Reduced mechanical efficiency in left-ventricular trabeculae of the spontaneously hypertensive rat.

Han JC, Tran K, Johnston CM, Nielsen PM, Barrett CJ, Taberner AJ, Loiselle DS - Physiol Rep (2014)

Kinetics of isometric contractions at steady states. (A) Twitch durations at 5% (t5) and at 50% (t50) of peak stress as functions of active stress. (B) Maximal rate of rise (+dS/dt) and rate of fall (−dS/dt) of active stress, computed, respectively, from the ascending and descending limbs of the twitch, were plotted as functions of active stress. (C) Stress‐time integral (STI; the area under the twitch) as a function of active stress. *P < 0.05 for Wistar versus both spontaneously hypertensive rat (SHR) groups, +P < 0.05 for failing SHR (SHR‐F) versus nonfailing SHR (SHR‐NF). Data (mean ± SE) at Lo were superimposed on appropriate panels to demonstrate variability of each average regression line. The insets show data from a representative SHR‐NF trabecula.
© Copyright Policy - open-access
Related In: Results  -  Collection

License
Show All Figures
getmorefigures.php?uid=PMC4255817&req=5

fig02: Kinetics of isometric contractions at steady states. (A) Twitch durations at 5% (t5) and at 50% (t50) of peak stress as functions of active stress. (B) Maximal rate of rise (+dS/dt) and rate of fall (−dS/dt) of active stress, computed, respectively, from the ascending and descending limbs of the twitch, were plotted as functions of active stress. (C) Stress‐time integral (STI; the area under the twitch) as a function of active stress. *P < 0.05 for Wistar versus both spontaneously hypertensive rat (SHR) groups, +P < 0.05 for failing SHR (SHR‐F) versus nonfailing SHR (SHR‐NF). Data (mean ± SE) at Lo were superimposed on appropriate panels to demonstrate variability of each average regression line. The insets show data from a representative SHR‐NF trabecula.
Mentions: Both groups of SHR trabeculae produced lower stresses than that of Wistar trabeculae, as evidenced by their lower average total and average active stress‐length relations (Fig. 1). The average passive stress‐length relation of the SHR‐F was steeper than the SHR‐NF groups (Fig. 1B). The average heat‐length relations of both SHR groups were also lower than the Wistar group (Fig. 1E). Compared with the Wistar group, both SHR groups also demonstrated prolonged twitch duration (quantified at 5% and at 50% of peak stress), had lower maximal rates of rise and fall of twitch stress, and had smaller values of stress‐time integral (STI, the area under the twitch), as indicated by the respective relations shown in Figure 2. Given these mechanical differences, the heat production (plotted as functions of active stress and STI) of the SHR trabeculae was, surprisingly, not different from that of the Wistar trabeculae (Fig. 3). The average activation heat (predicted by the y‐intercept of the heat‐stress relation; Fig. 3A) was not different among the rat groups. The average values of activation heat were 2.35 kJ·m−3± 0.27 kJ·m−3, 2.30 kJ·m−3 ± 0.30 kJ·m−3, and 2.61 kJ·m−3 ± 0.43 kJ·m−3, respectively for the Wistar, SHR and SHR‐F groups. These values were not different from those predicted from the heat‐STI relation (Fig. 3B; respectively 2.49 kJ·m−3 ± 0.27 kJ·m−3, 2.31 kJ·m−3 ±0.31 kJ·m−3, and 2.54 kJ·m−3 ± 0.44 kJ·m−3).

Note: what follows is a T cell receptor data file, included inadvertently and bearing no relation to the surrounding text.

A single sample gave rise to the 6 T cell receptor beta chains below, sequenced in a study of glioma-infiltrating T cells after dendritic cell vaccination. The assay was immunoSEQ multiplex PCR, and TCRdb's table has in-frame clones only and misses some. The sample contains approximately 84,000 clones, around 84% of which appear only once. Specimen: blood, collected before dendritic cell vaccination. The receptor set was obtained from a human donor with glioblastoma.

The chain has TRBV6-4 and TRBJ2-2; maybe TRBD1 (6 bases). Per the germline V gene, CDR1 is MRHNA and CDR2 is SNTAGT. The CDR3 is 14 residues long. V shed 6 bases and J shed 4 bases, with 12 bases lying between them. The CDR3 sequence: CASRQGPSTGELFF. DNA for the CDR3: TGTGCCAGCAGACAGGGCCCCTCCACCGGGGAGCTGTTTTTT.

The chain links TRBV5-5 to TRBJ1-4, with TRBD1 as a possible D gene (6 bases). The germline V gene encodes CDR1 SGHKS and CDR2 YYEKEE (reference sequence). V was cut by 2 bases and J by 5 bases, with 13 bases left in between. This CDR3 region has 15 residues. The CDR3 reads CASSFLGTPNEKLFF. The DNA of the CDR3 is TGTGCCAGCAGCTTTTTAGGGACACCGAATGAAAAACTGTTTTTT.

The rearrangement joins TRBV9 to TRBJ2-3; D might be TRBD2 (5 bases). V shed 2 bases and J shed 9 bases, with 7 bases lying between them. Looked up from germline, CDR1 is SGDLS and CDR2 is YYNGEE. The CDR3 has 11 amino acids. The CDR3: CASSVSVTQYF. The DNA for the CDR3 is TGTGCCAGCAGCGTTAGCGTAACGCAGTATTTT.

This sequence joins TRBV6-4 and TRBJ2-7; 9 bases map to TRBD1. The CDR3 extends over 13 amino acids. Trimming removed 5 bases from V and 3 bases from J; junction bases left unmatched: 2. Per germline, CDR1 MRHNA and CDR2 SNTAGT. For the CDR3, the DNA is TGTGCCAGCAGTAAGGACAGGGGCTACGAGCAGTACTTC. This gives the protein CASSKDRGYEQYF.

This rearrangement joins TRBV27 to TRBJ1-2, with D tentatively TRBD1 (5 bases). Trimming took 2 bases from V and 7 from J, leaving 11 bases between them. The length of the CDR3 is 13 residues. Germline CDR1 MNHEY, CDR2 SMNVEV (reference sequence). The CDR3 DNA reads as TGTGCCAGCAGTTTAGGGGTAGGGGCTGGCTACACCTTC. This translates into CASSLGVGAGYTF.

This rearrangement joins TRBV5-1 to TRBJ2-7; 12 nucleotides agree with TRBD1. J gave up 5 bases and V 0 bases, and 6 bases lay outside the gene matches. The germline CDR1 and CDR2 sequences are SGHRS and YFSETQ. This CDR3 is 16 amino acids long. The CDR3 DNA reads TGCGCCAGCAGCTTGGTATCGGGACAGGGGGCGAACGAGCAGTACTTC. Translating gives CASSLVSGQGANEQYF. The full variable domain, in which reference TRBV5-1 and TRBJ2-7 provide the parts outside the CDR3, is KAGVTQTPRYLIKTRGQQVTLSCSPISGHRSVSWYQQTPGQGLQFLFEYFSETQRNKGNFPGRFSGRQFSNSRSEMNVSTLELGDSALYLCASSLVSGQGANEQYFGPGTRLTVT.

Bottom Line: Our results show that, whereas the performance of the SHR-F differed little from that of the SHR-NF, both SHR groups performed less stress-length work than that of Wistar trabeculae.Their lower work output arose from reduced ability to produce sufficient force and shortening.Consequently, mechanical efficiency (the ratio of work to change of enthalpy) of both SHR groups was lower than that of the Wistar trabeculae.

View Article: PubMed Central - PubMed

Affiliation: Auckland Bioengineering Institute, The University of Auckland, Auckland, New Zealand.

No MeSH data available.


Related in: MedlinePlus